Documents are saved to a document library without required metadata (by using windows explorer or multiple document upload) and then sit on the server, sad, dejected, and invisible to everyone but the person who created them. Add to that, they are even invisible to admins! The only way to determine if they are there is to navigate to the URL of the “manage documents with no checked in version” tool in the doc library. From that page, you can take ownership of them and then check them in.
This wouldn’t be as bad a problem if the URL weren’t based on the GUID of the library instead of just a sensible name.
Given that we are using Project Server, and the document libraries I’m interested in looking at are all named http:servername/PWA/Project Site/Project Documents, I was able to find a way to report on this by using two parts:
Part One: Finding the GUID
Back in the olden days of Project 2003, a few of my colleagues wrote a macro that would actually navigate to each Project Site and pull data out of the tables into Excel. This macro was HO ugly, but it did the trick…at least mostly. When I realized that the GUID was buried out there in the HTML, I thought to myself that if they could scrape data out of tables on a web page, I should be able to scrape data out of the code, right?
I dug around a lot, and finally found a lot of queries that went out into the HTML, pulled data based on certain tags, and returned it into your spreadsheet. This is the basic principle:
Ok, first you have to get the URLs from Project Server which you are going to use to search for your GUID. Here’s what I did so I wouldn’t have to query the content database:
First I created a pretty darn simple query which pulls the URLs for the Project Sites and adds some junk on the end:
ProjectWorkspaceInternalHRef + N’/Project Documents/’ as [PD],
ProjectWorkspaceInternalHRef + N’/_layouts/ManageCheckedOutFiles.aspx?List=%7B’ as [Check],
ProjectWorkspaceInternalHRef IS NOT NULL
Now, the pivot table could be put together in a lot of different ways, but if you’re only half-following me here, just do this and don’t ask questions – put the “check” field in your pivot table, then put in the PD field. They should be tabulated so that they both show in separate columns, side by side. The “PD” field must be on the right!
Now, you will create a function in VBA that you’re going to call later with a macro. Mine looks exactly like this:
Function GetGUID(WebPage As String, Tag As String)
Dim t, Tag2 As String, EndTag As String
Dim oHttp As Object, txt$, i&, j
‘Adjust this to suit
‘Chr(34) is a “
Tag2 = Tag & “=”
EndTag = Chr(34)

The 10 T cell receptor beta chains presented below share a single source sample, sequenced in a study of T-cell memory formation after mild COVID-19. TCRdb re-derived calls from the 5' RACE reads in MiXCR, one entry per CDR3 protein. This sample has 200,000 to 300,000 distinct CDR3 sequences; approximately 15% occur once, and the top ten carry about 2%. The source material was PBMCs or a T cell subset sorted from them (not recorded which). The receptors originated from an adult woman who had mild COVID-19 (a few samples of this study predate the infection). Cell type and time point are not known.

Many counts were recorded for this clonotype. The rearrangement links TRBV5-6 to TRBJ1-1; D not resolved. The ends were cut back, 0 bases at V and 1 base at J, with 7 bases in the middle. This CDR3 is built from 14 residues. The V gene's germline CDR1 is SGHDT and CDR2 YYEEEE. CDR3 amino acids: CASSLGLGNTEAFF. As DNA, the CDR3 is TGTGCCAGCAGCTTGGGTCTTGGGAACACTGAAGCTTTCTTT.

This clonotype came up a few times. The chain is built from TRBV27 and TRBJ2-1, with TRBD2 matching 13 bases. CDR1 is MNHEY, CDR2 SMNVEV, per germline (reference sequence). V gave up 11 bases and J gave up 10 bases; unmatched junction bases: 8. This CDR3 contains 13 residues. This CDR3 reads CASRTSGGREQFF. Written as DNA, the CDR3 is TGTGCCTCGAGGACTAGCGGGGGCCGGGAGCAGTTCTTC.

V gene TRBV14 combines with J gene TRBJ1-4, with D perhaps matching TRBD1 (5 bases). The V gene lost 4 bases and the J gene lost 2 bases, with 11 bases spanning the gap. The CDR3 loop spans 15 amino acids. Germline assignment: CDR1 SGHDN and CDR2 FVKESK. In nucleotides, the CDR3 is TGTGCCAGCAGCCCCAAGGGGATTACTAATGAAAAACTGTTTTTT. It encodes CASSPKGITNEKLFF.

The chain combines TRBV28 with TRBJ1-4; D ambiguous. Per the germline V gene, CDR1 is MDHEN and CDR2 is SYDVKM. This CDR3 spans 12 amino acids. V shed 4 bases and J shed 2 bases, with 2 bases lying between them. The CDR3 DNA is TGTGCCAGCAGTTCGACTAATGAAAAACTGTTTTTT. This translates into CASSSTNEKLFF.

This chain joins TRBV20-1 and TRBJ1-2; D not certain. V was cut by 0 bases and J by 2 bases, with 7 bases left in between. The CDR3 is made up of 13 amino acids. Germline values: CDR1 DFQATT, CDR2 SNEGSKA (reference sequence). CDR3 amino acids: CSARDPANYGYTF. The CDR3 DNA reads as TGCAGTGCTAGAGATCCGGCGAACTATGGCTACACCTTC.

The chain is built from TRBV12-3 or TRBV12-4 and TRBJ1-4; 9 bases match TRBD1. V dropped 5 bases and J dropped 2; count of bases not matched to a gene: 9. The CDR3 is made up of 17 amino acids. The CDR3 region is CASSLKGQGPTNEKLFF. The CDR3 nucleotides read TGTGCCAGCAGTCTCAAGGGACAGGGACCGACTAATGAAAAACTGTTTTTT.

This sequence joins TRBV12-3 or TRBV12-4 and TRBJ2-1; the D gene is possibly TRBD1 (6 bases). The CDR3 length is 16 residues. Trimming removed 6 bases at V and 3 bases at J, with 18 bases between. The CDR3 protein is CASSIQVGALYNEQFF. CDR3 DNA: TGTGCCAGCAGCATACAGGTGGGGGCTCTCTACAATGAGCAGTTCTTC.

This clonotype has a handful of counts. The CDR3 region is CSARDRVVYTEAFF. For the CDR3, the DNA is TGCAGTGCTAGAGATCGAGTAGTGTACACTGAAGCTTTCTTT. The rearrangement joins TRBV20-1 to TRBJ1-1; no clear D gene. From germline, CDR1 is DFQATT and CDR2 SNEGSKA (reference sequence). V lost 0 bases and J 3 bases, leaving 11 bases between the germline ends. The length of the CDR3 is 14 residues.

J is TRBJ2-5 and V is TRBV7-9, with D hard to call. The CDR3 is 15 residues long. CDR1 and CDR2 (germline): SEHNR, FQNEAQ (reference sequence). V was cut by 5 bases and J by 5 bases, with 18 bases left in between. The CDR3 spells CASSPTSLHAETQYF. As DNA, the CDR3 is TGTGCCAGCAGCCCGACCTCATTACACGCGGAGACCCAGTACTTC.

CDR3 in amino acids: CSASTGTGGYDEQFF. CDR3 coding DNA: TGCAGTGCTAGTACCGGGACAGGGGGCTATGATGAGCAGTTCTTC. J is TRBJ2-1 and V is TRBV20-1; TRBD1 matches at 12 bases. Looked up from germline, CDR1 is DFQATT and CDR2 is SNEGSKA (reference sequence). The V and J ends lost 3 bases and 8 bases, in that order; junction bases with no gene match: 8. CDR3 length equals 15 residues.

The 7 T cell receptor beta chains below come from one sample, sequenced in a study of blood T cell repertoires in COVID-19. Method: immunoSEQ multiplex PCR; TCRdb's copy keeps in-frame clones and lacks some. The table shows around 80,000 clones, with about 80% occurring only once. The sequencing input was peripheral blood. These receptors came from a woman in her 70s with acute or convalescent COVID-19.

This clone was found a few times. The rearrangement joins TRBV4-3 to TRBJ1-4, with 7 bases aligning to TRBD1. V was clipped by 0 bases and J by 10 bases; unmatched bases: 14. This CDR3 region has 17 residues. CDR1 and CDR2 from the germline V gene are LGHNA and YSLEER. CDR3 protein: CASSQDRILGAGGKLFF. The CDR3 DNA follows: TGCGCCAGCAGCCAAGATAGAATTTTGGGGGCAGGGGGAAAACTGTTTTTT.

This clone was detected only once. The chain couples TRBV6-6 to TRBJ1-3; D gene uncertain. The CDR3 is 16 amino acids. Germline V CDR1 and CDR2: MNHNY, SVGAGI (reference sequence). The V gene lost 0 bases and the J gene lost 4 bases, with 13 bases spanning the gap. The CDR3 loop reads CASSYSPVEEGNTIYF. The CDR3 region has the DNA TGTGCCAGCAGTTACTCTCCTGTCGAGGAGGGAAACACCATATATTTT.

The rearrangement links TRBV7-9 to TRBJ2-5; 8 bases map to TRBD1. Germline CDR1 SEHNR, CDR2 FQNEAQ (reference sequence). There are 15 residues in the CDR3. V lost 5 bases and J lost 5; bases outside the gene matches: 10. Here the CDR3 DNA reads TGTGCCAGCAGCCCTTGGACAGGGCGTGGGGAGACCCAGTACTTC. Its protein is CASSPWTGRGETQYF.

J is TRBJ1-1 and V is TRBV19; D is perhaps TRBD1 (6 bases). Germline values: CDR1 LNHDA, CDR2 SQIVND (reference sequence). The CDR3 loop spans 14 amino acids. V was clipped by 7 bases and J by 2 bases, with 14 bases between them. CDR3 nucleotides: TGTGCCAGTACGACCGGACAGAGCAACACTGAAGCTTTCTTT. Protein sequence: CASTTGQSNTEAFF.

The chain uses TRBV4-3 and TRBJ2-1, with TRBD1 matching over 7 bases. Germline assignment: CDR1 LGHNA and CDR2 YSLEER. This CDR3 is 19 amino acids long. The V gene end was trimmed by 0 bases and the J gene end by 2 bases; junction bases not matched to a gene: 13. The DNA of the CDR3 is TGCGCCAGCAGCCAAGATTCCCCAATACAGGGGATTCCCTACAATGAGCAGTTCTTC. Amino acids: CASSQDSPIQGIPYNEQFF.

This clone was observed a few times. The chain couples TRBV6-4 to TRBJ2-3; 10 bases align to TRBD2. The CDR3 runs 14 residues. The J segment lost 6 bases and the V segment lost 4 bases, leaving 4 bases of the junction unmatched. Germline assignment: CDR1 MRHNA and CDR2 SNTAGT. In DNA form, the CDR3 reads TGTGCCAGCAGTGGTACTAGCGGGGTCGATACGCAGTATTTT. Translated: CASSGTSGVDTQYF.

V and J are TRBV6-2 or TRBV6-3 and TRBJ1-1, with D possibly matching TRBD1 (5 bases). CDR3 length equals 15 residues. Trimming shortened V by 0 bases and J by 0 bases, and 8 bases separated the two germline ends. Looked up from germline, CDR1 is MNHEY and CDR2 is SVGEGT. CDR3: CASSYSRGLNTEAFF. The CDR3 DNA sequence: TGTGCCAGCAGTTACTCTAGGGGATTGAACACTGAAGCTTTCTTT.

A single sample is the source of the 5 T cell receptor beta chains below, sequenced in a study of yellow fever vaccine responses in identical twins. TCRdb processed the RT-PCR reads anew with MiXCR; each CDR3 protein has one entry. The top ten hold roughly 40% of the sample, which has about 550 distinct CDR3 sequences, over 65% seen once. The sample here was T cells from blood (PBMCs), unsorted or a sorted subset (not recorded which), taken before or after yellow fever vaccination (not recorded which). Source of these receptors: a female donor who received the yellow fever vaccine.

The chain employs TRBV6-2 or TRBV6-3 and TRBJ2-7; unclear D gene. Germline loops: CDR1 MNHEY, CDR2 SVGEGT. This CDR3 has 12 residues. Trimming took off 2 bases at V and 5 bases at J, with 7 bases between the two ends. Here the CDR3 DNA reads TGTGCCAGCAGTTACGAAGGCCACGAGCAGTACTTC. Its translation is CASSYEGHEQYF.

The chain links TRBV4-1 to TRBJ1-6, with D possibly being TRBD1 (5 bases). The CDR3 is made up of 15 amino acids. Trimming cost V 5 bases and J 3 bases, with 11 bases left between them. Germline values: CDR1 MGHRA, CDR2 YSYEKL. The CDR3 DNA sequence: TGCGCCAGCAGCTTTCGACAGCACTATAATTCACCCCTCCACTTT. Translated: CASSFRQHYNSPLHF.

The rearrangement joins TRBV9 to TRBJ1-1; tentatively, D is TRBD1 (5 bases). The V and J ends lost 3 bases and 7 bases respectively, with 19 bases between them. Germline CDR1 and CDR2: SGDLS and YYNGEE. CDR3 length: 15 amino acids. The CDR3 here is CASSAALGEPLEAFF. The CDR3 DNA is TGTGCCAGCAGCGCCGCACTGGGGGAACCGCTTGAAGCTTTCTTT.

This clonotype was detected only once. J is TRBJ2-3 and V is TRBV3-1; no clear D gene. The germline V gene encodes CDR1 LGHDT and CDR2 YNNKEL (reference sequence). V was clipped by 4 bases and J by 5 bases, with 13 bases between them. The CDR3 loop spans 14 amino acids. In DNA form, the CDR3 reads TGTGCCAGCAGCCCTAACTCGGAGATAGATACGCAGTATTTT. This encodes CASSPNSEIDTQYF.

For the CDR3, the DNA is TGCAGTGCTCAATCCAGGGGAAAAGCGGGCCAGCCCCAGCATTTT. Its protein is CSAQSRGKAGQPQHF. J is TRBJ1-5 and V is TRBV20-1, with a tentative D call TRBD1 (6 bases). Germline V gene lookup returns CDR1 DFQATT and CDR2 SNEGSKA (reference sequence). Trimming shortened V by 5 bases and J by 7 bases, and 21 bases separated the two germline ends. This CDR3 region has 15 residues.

On Error Resume Next
Set oHttp = CreateObject(“MSXML2.XMLHTTP”)
If Err <> 0 Then Set oHttp = CreateObject(“MSXML.XMLHTTPRequest”)
If oHttp Is Nothing Then MsgBox “MSXML2.XMLHTTP not found”, 16, “Error”: Exit Function
On Error GoTo 0
.Open “GET”, WebPage, False
txt = .responseText
i = InStr(1, txt, Tag2, 1)
If i = 0 Then
GetGUID = Tag & ” not found”
t = Split(txt, Tag2)(1)
GetGUID = Split(t, EndTag)(0) + “%7D”
Set oHttp = Nothing
Now now, there’s no need to cry. I only first started playing around with VBA about a month ago, and I hacked this code my very own self! You don’t think I’d leave you alone with it, do you?
The important things to note are that in the first line, it actually references the macro you’re going to use later to make this sucker run, so ignore that for now. Let’s look at the crazy “Tag2 =” crud first.
Tag2 = Tag & “=”
This is going to be part of your return string and it’s going to help the macro know what to search for in the HTML code. It’s the tag you’ll search for (like Title, or Body etc) followed by the = sign. The “EndTag” portion is just a ” in crazytalk.
So it’s saying search for HTMLTAG= blabitty blah blah” (most have a starting ” but the place we’re getting the GUID from doesn’t)
Ok, now ignore the rest of this code until you get to the ELSE:
GetGUID = Split(t, EndTag)(0) + “%7D”
So that’s saying add the thing from above (the value you want taken out of all the junk you don’t want) all the way to the “, and then add %7D.
What the heck is a %7D, you might ask?
Well, those URLs for managing the checked out docs end in %7D for some reason. This means we have less crud to do in Excel when we construct those URLs.
Ok, now you have your Function, let’s write the Macro. Here’s what mine actually looks like:
Do While IsEmpty(ActiveCell.Offset(0, -1)) = False
ActiveCell.Value = GetGUID(ActiveCell.Offset(0, -1).Value, “aspx?List”)
So, the aspx?List is what shows up right before the GUID, see?
For me D3 is the first cell to the right of my list of URLs. You can change that as you need. The next line will tell it the name of the “tag” to search, and where to put that data when it gets it from the function. Then it goes to the next line and starts over.
I’m going to warn you now that this is a bit slow. It chugs along for a bit, so I’d recommend trying it out on only a few ULRs first.
Once you’ve pulled in the GUIDS, put a little formula in the next cell over to create the URL of your “manage documents…” location – all you need is:
=A3&C3 (where A3 is the “check” field and C3 is the GUID you just pulled)
Ok, that’s your url. Technically, you could just click on those and check the libraries individually, but that seems like a lot of work when you’re almost there!
Tomorrow I’ll show you how to alter that original function to pull the info from the “manage documents…” screen so that you can know if there are any checked out documents before you go clicking on stuff!